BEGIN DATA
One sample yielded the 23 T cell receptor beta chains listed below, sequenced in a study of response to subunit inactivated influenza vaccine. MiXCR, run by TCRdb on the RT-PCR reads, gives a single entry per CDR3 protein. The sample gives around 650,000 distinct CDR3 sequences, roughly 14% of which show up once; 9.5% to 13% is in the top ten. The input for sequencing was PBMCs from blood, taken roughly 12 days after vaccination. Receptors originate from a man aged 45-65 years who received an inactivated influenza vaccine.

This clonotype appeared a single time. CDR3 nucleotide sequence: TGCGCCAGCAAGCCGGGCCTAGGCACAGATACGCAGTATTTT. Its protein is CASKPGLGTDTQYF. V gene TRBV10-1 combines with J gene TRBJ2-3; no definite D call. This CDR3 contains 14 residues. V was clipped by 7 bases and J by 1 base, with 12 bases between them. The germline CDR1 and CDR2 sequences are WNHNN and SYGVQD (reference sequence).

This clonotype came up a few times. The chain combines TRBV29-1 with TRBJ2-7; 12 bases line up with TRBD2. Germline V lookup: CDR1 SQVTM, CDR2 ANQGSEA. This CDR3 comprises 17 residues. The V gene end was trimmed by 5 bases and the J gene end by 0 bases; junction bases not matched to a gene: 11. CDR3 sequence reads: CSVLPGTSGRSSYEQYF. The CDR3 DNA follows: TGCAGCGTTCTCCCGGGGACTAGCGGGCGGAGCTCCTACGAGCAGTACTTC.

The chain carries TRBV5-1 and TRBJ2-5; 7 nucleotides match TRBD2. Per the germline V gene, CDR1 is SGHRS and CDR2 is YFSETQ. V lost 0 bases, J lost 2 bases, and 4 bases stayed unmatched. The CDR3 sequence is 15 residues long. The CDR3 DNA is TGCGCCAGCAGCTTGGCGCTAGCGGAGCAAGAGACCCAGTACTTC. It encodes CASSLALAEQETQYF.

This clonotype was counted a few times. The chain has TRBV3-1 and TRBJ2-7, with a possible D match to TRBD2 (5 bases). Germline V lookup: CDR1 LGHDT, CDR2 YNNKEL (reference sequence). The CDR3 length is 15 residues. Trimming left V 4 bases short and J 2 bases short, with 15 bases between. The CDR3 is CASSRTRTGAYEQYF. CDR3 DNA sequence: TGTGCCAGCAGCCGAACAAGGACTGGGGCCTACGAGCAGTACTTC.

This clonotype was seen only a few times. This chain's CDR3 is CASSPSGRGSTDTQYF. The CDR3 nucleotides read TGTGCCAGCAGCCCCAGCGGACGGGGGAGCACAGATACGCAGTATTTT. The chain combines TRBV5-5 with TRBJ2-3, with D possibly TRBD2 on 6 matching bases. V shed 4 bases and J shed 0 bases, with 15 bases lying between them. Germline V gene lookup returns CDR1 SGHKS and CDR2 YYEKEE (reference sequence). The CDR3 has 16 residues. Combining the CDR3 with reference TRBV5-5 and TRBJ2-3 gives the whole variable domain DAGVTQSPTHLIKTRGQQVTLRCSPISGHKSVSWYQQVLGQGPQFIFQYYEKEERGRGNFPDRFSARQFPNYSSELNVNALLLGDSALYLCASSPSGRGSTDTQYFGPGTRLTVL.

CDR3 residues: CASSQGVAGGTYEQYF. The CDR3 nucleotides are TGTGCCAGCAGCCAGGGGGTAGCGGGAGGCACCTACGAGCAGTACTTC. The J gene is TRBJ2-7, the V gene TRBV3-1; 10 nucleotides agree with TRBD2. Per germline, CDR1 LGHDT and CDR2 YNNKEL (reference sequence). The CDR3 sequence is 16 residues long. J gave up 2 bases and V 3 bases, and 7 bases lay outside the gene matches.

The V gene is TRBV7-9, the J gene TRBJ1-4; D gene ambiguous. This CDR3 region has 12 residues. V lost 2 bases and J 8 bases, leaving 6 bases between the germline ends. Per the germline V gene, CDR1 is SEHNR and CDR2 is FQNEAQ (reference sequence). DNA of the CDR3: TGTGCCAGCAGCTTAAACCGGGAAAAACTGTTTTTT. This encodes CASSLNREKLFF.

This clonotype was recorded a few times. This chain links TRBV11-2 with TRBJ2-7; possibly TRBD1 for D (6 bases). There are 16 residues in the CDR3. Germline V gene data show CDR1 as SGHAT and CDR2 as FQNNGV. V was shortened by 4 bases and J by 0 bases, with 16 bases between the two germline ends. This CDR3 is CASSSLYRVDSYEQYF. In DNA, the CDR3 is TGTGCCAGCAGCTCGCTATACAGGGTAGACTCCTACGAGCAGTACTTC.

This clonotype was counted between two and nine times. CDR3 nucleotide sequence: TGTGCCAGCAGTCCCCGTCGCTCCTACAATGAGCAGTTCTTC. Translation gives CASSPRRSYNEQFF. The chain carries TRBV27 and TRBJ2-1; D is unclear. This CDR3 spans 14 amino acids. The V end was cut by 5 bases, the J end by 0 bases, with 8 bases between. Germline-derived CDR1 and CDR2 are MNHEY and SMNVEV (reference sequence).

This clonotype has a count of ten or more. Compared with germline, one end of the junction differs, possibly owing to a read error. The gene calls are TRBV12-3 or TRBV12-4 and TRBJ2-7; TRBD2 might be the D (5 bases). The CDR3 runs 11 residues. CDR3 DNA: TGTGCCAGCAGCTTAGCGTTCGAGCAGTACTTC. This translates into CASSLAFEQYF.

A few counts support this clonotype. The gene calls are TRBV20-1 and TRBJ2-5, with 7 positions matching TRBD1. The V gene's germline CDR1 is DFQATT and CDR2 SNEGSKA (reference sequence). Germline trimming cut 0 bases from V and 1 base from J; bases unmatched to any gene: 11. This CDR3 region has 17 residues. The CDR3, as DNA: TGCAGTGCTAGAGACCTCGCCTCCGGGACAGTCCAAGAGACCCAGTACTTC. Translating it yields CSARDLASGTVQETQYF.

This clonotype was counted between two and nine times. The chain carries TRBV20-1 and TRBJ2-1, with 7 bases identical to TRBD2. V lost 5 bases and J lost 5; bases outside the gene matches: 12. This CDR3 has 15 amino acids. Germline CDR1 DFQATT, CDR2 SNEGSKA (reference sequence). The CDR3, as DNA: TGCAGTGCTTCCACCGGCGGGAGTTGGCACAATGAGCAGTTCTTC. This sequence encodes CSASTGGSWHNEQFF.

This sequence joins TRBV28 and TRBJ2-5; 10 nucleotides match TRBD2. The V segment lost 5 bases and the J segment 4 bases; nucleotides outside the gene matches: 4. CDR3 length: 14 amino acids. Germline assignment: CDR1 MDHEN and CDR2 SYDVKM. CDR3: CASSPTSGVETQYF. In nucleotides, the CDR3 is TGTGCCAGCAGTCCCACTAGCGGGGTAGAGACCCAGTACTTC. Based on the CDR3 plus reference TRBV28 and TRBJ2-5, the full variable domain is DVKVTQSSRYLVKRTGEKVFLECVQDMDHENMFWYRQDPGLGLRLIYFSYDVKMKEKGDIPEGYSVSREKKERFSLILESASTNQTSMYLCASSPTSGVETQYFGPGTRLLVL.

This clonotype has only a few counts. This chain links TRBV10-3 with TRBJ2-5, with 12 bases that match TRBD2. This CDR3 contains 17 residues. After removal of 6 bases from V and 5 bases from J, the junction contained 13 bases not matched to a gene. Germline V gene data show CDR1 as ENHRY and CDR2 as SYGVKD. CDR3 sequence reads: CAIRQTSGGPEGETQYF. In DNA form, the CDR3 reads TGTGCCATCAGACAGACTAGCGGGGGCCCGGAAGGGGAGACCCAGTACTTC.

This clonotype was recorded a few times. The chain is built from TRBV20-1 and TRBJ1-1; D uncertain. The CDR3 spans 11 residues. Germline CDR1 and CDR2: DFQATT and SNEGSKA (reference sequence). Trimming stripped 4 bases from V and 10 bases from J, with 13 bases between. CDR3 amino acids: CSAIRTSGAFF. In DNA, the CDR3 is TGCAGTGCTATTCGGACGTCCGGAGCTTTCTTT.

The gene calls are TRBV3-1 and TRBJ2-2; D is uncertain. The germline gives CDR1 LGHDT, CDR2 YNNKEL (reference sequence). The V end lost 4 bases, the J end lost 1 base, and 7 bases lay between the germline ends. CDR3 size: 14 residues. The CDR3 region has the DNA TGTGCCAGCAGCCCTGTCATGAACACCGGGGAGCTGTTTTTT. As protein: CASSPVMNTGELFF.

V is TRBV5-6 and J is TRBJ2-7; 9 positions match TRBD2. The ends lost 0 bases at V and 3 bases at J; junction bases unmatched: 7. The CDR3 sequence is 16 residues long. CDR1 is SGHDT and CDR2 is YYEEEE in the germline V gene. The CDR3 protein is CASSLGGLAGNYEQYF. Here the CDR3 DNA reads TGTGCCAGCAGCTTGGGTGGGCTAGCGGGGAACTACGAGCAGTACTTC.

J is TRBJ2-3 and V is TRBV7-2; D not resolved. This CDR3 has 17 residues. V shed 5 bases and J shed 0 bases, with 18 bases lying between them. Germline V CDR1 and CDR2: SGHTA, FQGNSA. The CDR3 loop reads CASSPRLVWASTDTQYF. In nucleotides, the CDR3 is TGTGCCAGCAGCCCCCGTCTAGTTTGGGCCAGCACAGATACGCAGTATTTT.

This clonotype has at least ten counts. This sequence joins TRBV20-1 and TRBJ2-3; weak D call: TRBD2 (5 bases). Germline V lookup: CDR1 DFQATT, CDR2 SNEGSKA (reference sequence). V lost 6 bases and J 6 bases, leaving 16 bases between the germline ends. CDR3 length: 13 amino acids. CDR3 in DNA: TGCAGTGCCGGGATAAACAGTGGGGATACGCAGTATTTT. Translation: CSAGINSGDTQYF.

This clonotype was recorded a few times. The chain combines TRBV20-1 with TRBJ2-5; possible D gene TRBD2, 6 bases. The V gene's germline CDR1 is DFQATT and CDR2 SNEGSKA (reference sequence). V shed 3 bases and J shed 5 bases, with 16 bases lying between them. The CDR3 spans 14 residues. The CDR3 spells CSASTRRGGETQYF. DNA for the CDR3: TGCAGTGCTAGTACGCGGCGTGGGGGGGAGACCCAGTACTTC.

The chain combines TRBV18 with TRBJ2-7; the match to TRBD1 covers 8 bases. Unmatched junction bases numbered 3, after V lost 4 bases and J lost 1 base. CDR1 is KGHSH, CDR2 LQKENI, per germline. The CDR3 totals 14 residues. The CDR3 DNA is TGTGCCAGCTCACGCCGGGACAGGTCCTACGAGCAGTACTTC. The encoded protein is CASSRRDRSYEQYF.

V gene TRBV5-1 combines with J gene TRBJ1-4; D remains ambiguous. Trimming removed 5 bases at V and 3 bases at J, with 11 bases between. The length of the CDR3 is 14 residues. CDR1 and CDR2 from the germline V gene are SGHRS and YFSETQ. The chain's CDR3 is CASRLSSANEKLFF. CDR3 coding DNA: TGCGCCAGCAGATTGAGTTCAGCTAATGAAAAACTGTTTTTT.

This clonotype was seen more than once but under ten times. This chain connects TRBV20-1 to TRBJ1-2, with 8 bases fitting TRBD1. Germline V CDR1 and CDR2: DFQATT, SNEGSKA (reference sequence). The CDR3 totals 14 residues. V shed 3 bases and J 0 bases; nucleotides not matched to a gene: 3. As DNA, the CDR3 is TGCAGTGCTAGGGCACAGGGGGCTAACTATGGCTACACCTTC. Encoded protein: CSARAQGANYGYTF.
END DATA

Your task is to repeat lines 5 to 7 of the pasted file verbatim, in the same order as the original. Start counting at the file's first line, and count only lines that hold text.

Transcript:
This clonotype was counted a few times. The chain has TRBV3-1 and TRBJ2-7, with a possible D match to TRBD2 (5 bases). Germline V lookup: CDR1 LGHDT, CDR2 YNNKEL (reference sequence). The CDR3 length is 15 residues. Trimming left V 4 bases short and J 2 bases short, with 15 bases between. The CDR3 is CASSRTRTGAYEQYF. CDR3 DNA sequence: TGTGCCAGCAGCCGAACAAGGACTGGGGCCTACGAGCAGTACTTC.

This clonotype was seen only a few times. This chain's CDR3 is CASSPSGRGSTDTQYF. The CDR3 nucleotides read TGTGCCAGCAGCCCCAGCGGACGGGGGAGCACAGATACGCAGTATTTT. The chain combines TRBV5-5 with TRBJ2-3, with D possibly TRBD2 on 6 matching bases. V shed 4 bases and J shed 0 bases, with 15 bases lying between them. Germline V gene lookup returns CDR1 SGHKS and CDR2 YYEKEE (reference sequence). The CDR3 has 16 residues. Combining the CDR3 with reference TRBV5-5 and TRBJ2-3 gives the whole variable domain DAGVTQSPTHLIKTRGQQVTLRCSPISGHKSVSWYQQVLGQGPQFIFQYYEKEERGRGNFPDRFSARQFPNYSSELNVNALLLGDSALYLCASSPSGRGSTDTQYFGPGTRLTVL.

CDR3 residues: CASSQGVAGGTYEQYF. The CDR3 nucleotides are TGTGCCAGCAGCCAGGGGGTAGCGGGAGGCACCTACGAGCAGTACTTC. The J gene is TRBJ2-7, the V gene TRBV3-1; 10 nucleotides agree with TRBD2. Per germline, CDR1 LGHDT and CDR2 YNNKEL (reference sequence). The CDR3 sequence is 16 residues long. J gave up 2 bases and V 3 bases, and 7 bases lay outside the gene matches.